We’re hoping you, our loyal newsletter subscribers, can take a few minutes today to fill out a quick survey and tell us a little about yourselves, what issues are important to you, how you feel about our policy positions, and how our website can be more useful to you.
The survey is both confidential and anonymous and you’re free to skip any questions along the way. The whole survey takes less than 5 minutes and would be enormously helpful to us. After all, the more we know about you, the better we can give you the information you need. Thanks!
The FCC continues to debate potential changes to existing media ownership rules, including the rules that govern how many radio stations any one company can own in a given market. In December 2006, FMC issued a major report entitled "False Premises, False Promises: A Quantitative History of Ownership Consolidation in the Radio Industry" which examined the impact of radio consolidation on the music community.
Radio study’s most recent press:
Bad Radio Hurts Musicians
Cara Jepsen, Illinois Entertainer, January 31, 2007
Rogue Waves; A new report cuts through the static on the radio industry
John Nova Lomax, Houston Press, January 11, 2007
10 Years Later, Radio’s Business as Usual
Paul J. McLane, Radio World, January 17, 2007
On January 16, FMC filed the entire report as part of our reply comments in the current media ownership proceeding. Our reply comments also vigorously questioned the arguments for further deregulation, represented primarily in comments by the NAB and Clear Channel. You can read our reply comments here:
FMC Reply Comments in FCC Media Ownership Hearing 06-121
FMC also continues to participate in the public debate. One of the oft-cited arguments against media consolidation revolves around a night in January 2002 when a train derailed in Minot, ND and discharged a cloud of poisonous anhydrous ammonia. Clear Channel, which owned six of the local radio stations, had neglected to maintain an off-hours contact for their stations, which led to the failure of the local emergency communication system to warn citizens about the disaster. Author Eric Klinenberg starts off his new book "Fighting for Air: The Battle to Control America’s Media" with a recounting of this story and its fatal results, where one person died and dozens were injured.
On January 10, Slate.com’s Jack Schafer questioned whether the tragedy in Minot recounted by Klinenberg was a result of media consolidation.
FMC’s Peter DiCola responded swiftly to Shafer’s article, posting a fact-filled rejoinder that was posted at Slate.com on January 10, 2007:
Peter then expanded his response for The Huffington Post
We’ve also been tracking Congress’ interest in the ongoing media ownership debate. With a leadership change in Congress, the FCC has recently been called up to Capitol Hill to account for their actions on a variety of issues. On February 1, all five FCC commissioners appeared before the Senate Commerce Committee, where a number of leading senators questioned the current process for reviewing media ownership rules and expressed concern about the potential for further relaxation of current ownership regulations.
Senate Dems Push FCC for Tighter Controls
Senate Democrats pressed the Republican-controlled FCC to place tighter controls on media ownership, public-interest broadcasting and television violence.
Charles Babington, Washington Post, February 2, 2007
Senate Democrats badger FCC boss on Net neutrality
A much-anticipated face-off Thursday between a key Democratic-dominated U.S. Senate panel and the Republican-controlled FCC confirmed lingering tensions over the government’s role on issues like Net neutrality and media ownership.
Anne Broache, CNET, February 1, 2007
The commissioners will appear before the House Commerce Committee in the coming weeks, where chairman John Dingell is expected to have similarly tough questions for the commissioners.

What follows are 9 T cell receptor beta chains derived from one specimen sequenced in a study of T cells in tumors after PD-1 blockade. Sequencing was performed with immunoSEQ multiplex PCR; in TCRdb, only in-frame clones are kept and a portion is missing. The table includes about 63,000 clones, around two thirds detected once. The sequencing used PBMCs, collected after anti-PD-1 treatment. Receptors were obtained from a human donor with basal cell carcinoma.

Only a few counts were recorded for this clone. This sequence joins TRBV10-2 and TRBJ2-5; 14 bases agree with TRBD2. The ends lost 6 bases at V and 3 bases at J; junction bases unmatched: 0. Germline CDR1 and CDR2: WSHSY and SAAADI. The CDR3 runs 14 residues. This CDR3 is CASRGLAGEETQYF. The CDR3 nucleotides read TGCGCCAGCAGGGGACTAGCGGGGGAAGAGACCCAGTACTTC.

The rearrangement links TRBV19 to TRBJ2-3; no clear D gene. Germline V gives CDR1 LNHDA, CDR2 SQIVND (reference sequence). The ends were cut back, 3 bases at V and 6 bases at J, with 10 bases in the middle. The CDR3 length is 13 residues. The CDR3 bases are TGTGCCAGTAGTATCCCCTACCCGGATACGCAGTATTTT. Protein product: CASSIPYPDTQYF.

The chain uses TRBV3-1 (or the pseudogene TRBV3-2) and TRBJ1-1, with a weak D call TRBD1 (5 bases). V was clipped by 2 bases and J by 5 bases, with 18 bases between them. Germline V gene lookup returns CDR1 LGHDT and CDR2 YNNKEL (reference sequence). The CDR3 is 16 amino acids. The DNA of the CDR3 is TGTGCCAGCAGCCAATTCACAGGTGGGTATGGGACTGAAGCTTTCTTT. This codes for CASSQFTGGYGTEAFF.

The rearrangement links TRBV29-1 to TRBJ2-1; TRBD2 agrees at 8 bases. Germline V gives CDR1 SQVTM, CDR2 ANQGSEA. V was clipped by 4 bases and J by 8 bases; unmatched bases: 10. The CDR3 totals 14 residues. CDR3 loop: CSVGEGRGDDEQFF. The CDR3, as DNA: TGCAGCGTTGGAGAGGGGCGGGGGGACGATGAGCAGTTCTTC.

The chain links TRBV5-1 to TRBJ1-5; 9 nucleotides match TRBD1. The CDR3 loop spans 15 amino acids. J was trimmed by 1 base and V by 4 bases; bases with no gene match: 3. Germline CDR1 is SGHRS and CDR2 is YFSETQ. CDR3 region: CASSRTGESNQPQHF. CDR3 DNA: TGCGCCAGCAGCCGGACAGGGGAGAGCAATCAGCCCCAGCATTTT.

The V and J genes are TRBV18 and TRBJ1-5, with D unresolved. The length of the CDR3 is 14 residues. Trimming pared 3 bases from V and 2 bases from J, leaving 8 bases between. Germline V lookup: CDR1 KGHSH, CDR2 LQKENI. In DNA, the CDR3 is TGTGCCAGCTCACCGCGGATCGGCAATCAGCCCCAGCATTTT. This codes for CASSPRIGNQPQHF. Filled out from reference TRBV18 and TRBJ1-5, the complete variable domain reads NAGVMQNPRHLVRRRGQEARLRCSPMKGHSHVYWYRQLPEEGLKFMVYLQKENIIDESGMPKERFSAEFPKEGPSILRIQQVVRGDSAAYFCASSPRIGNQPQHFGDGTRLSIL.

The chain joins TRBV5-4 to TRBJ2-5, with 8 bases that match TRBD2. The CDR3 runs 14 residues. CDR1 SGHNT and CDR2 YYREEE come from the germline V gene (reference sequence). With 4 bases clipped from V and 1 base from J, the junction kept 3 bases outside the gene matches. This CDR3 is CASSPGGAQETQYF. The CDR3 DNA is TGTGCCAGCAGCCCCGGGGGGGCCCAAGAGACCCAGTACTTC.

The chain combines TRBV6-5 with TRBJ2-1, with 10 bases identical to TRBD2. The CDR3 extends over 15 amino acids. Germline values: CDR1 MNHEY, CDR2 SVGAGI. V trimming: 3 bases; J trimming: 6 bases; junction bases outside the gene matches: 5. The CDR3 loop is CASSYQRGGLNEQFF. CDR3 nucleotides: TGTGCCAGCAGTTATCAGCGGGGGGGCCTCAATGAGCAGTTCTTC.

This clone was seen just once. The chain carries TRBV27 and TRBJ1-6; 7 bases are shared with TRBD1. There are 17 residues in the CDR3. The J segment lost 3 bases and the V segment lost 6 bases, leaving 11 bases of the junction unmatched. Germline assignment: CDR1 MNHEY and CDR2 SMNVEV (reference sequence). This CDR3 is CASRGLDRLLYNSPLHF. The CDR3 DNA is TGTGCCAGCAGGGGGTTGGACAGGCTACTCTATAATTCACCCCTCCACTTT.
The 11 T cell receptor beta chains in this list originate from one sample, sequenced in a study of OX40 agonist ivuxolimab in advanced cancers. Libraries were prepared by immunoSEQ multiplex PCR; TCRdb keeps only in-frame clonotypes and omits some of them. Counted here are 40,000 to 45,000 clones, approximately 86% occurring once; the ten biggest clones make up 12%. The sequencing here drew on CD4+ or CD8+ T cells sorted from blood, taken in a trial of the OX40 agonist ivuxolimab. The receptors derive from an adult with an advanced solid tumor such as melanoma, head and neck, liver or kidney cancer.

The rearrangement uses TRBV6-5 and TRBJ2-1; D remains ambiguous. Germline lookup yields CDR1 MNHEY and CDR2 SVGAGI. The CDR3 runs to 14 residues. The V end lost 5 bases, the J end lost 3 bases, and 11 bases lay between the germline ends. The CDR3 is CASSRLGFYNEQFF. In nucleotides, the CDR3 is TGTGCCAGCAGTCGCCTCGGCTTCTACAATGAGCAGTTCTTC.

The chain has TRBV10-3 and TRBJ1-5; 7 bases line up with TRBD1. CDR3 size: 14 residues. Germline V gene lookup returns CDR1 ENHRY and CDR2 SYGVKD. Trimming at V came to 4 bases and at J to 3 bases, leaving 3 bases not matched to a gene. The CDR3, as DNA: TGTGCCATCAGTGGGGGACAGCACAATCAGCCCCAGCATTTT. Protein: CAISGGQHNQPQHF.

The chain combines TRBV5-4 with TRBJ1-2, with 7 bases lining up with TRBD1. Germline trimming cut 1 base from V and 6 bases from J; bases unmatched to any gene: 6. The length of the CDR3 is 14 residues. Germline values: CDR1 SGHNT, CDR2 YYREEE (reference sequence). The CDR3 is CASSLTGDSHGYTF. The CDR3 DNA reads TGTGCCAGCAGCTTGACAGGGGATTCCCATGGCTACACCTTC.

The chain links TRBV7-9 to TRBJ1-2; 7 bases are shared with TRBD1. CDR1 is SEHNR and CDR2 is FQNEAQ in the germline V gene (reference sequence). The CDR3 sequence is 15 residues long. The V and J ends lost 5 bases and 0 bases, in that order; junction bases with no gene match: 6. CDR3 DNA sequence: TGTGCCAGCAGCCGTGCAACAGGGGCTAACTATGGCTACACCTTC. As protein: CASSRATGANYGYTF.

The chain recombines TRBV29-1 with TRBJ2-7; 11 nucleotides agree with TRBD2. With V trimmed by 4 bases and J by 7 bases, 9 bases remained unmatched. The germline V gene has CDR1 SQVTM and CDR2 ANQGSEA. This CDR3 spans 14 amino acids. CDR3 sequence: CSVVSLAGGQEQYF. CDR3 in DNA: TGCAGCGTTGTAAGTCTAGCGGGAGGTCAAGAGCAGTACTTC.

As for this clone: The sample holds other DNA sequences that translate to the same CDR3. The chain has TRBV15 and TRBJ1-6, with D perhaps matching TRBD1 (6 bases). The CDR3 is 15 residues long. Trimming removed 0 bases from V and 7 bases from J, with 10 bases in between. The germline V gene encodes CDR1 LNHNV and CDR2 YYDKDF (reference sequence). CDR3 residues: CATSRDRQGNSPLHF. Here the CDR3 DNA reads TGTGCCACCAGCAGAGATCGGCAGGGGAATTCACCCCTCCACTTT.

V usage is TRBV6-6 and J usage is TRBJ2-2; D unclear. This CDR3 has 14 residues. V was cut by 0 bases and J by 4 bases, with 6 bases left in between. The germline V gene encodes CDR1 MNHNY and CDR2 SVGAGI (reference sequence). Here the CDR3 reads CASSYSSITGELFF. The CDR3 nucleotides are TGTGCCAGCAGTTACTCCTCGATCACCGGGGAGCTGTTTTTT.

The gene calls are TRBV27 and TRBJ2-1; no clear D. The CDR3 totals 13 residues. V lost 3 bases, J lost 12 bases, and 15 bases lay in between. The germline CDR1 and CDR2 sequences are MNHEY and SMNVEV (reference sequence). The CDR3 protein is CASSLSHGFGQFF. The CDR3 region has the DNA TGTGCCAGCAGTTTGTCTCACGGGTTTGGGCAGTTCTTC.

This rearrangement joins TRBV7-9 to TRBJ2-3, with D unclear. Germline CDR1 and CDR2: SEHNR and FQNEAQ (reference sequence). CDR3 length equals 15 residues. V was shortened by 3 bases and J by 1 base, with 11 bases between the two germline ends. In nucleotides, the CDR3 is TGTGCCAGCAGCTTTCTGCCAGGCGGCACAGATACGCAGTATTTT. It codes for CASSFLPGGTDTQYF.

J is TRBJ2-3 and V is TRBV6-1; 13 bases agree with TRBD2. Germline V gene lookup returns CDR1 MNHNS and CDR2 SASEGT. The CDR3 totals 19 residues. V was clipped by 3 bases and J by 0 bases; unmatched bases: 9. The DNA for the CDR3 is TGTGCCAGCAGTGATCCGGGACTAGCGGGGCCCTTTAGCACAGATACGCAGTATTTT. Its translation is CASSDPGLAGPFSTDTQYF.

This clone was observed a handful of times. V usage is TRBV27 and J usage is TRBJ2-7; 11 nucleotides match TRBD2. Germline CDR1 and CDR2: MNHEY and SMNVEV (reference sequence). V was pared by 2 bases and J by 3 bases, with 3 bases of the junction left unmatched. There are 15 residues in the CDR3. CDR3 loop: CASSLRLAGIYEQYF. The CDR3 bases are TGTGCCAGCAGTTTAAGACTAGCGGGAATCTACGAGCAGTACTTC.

Meanwhile, the media ownership rulemaking process marches on. The FCC has committed to holding an additional 4 formal hearings, and Commissioners Copps and Adelstein will be appearing at unofficial hearings across the country throughout early 2007, including an official hearing in Harrisburg, PA on Friday, February 23 and an unofficial hearing with Commissioners Adelstein, Copps and McDowell in Columbus, OH on March 7. To learn more about how you can participate in this event and others, visit http://www.stopbigmedia.com.
For seven years, FMC has worked to document and combat the practice of payola. Now, in the wake of Eliot Spitzer’s investigations in New York State, the FCC may finally take action in an attempt to resolve these widely acknowledged problems, in the form of a brokered agreement between the agency and the commercial broadcasters. FMC is very concerned that any Consent Decree negotiated by the FCC and the broadcasters will be a failure unless it includes:
FMC applauds the ongoing leadership of FCC Commissioner Jonathan Adelstein and Senator Russ Feingold, among others, as this issue reaches a major decision point. A formal announcement from the FCC is expected any day.
FMC’s full statement on a potential payola settlement can be found at:
Senator Feingold Calls of Strong Consent Decree on Payola
FMBQ, January 31, 2007
What Can Money Buy?
Anonymous sources have suggested that the FCC will soon announce a settlement with four major radio broadcasters over payola.
Dan Mitchell, New York Times, January 27, 2007
Ever wonder what an orphan work is? Want to know why HD Radio should matter to you? Can’t understand why weâ€™re talking about media ownership AGAIN?
Here’s your chance to get answers to all those questions as well as a brief, no frills overview on the following topics:
The Upcoming Full Power Non-Commercial Radio LIcense Window
Low Power FM Radio
Public Performance Right for Sound Recordings
If you have suggestions for additional fact sheet topics, let our Outreach Director Jean Cook know jean [at] futureofmusic [dot] org.
What began as a regulatory headache for Apple - multiple European nations urging Apple to make their iTunes system interoperable with others - has become a full-blown debate about how the digital music world should function.
As has been widely reported, Steve Jobs recently posted an open letter on the Apple website calling for the four major labels to sell their music without DRM restrictions.
Open Letter from Apple’s Steve Jobs: Thoughts on Music
The RIAA and a number of major record labels responded:
Music Industry Group Fires Back at Apple
Alex Viega, Associated Press, February 8, 2007
PC World, February 10, 2007
EMI May Sell Recordings Online With No Anti-Copying Software
Jeff Leeds, New York Times, February 9, 2007
Here’s an excellent analysis of Steve Jobs’ meta-strategy in calling for an end to DRM:
Jobs Plays Pragmatic Politics
Digital Music News, February 7, 2007 (free registration required)
A recent report that captures music industry opinions on DRM:
Music execs criticise DRM systems